The Design of Dissent is a global collection of socially and politically driven graphics on issues including Black Lives Matter, Trump protests, refugee crises, and the environment.
Dissent is an essential part of keeping democratic societies healthy, and our ability as citizens to voice our opinions is not only our privilege, it is our responsibility. Most importantly, it is a human right, one which must be fervently fought for, protected, and defended.
Many of the issues and conflicts visited in the first edition of this book remain vividly present today, as simmering, sometimes throbbing reminders of how the work of democracy and pace of social change is often incremental, requiring patience, diligence, hope, and the continuing brave voices of designers whose skillful imagery emboldens, invigorates, and girds us in the face of struggle.
The 160+ new works in this edition document the Arab Spring, the Obama presidency, Occupy Wall Street, Black Lives Matter, the election of Donald Trump, Putin's continuing influence, the Women's March, the ongoing refugee crises, immigration, environment and humanitarian issues, and much more. This powerful collection, totaling well over 550 images, stands not only as a testament to the power of design but as an urgent call to action.
Tony Kushner is an award-winning American playwright most famous for his play Angels in America, for which he was awarded the Pulitzer Prize. He is also co-author, along with Eric Roth, of the screenplay of the 2005 film Munich, which was directed by Steven Spielberg and earned Kushner (along with Roth) an Academy Award nomination for Best Adapted Screenplay.
I came into this book as a graphic designer, hoping for an analysis of the patterns of designs of dissent and changes over time. Instead, the analysis was focused piece by piece, with a sentence or two beside (most of) the images. I wanted to come out of this realizing how design for dissent has changed over time (are there trends?), and perhaps even comparing that to how propaganda design and marketing design have changed over the same time period.
I found the book to be poorly organized, the images presented in no order that I could discern -- pieces were mixed together from all eras, from all types of dissent, from all nations. I'd have appreciated grouping on some sort of level, and context -- a brief introduction of the conflicts that were covered, because some I'm familiar with, and some are too long ago for me to know much about (I'm in my early thirties so I know very little about soviet era conflict). There's no introduction, it just dives into the examples.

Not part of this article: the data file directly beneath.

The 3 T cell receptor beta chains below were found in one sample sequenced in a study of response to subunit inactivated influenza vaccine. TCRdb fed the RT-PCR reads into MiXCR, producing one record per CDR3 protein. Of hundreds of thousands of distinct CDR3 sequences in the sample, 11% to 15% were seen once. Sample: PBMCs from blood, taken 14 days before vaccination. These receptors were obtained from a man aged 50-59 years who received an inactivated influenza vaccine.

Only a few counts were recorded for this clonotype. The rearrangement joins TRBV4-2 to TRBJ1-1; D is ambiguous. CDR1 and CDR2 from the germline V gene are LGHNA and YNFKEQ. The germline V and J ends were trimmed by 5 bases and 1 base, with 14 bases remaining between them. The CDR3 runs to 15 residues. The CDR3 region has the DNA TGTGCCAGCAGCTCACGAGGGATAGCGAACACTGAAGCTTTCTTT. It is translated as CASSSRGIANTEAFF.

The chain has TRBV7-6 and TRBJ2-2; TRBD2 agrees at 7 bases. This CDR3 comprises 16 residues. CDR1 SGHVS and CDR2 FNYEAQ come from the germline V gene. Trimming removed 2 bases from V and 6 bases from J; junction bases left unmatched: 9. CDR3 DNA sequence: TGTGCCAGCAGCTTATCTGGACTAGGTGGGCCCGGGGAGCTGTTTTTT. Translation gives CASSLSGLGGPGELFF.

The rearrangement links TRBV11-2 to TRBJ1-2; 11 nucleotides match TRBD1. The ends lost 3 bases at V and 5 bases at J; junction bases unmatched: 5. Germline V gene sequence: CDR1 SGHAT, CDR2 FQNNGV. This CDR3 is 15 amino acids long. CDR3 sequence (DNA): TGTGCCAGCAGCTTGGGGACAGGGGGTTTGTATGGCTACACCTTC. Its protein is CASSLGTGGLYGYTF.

I also felt like this edition would have benefited from curation of the older works. I was most interested in the designs from the last decade (which mostly were found in the last third of the book), and would have appreciated a deeper analysis of the older designs because in general I found them either outdated or too in your face / going for the gross-out factor. I admire propaganda art and was hoping to find, essentially, anti-propaganda in this book, but the quality of much of the work was uninspiring. A trend I noticed, which I suspect is ineffective design, was to include a long quote from a politician or news article or sentence summarizing what the poster is supposed to be responding to.
I lol'd when the author included one of his own works, a black-to-green round gradient that symbolized the death of the planet, and thought that Trump would realize it was time to act on climate change if he saw a bunch of students wearing that pin. Without seeing the original poster with text, I wouldn't have realized that the pin was supposed to represent the planet.
A teally good sampling of mid-20th century-current(ish) (2017) dissent graphic design artifacts. The Forward by Tony Kushner and the Heller-Glaser interview are illuminating also. Each graphic/artifact has relevant info about the piece (title, artist, country, year, etc) and a contextualizing blurb. My only complaint is the glossy paper, which reflects lamplight & sunlight so I had to tilt the book at an angle to see & read it, but the paper is thick & the graphics are all printed perfectly - I can even feel the ink on the page. (Yes, that’s right - I’m not a graphic designer.)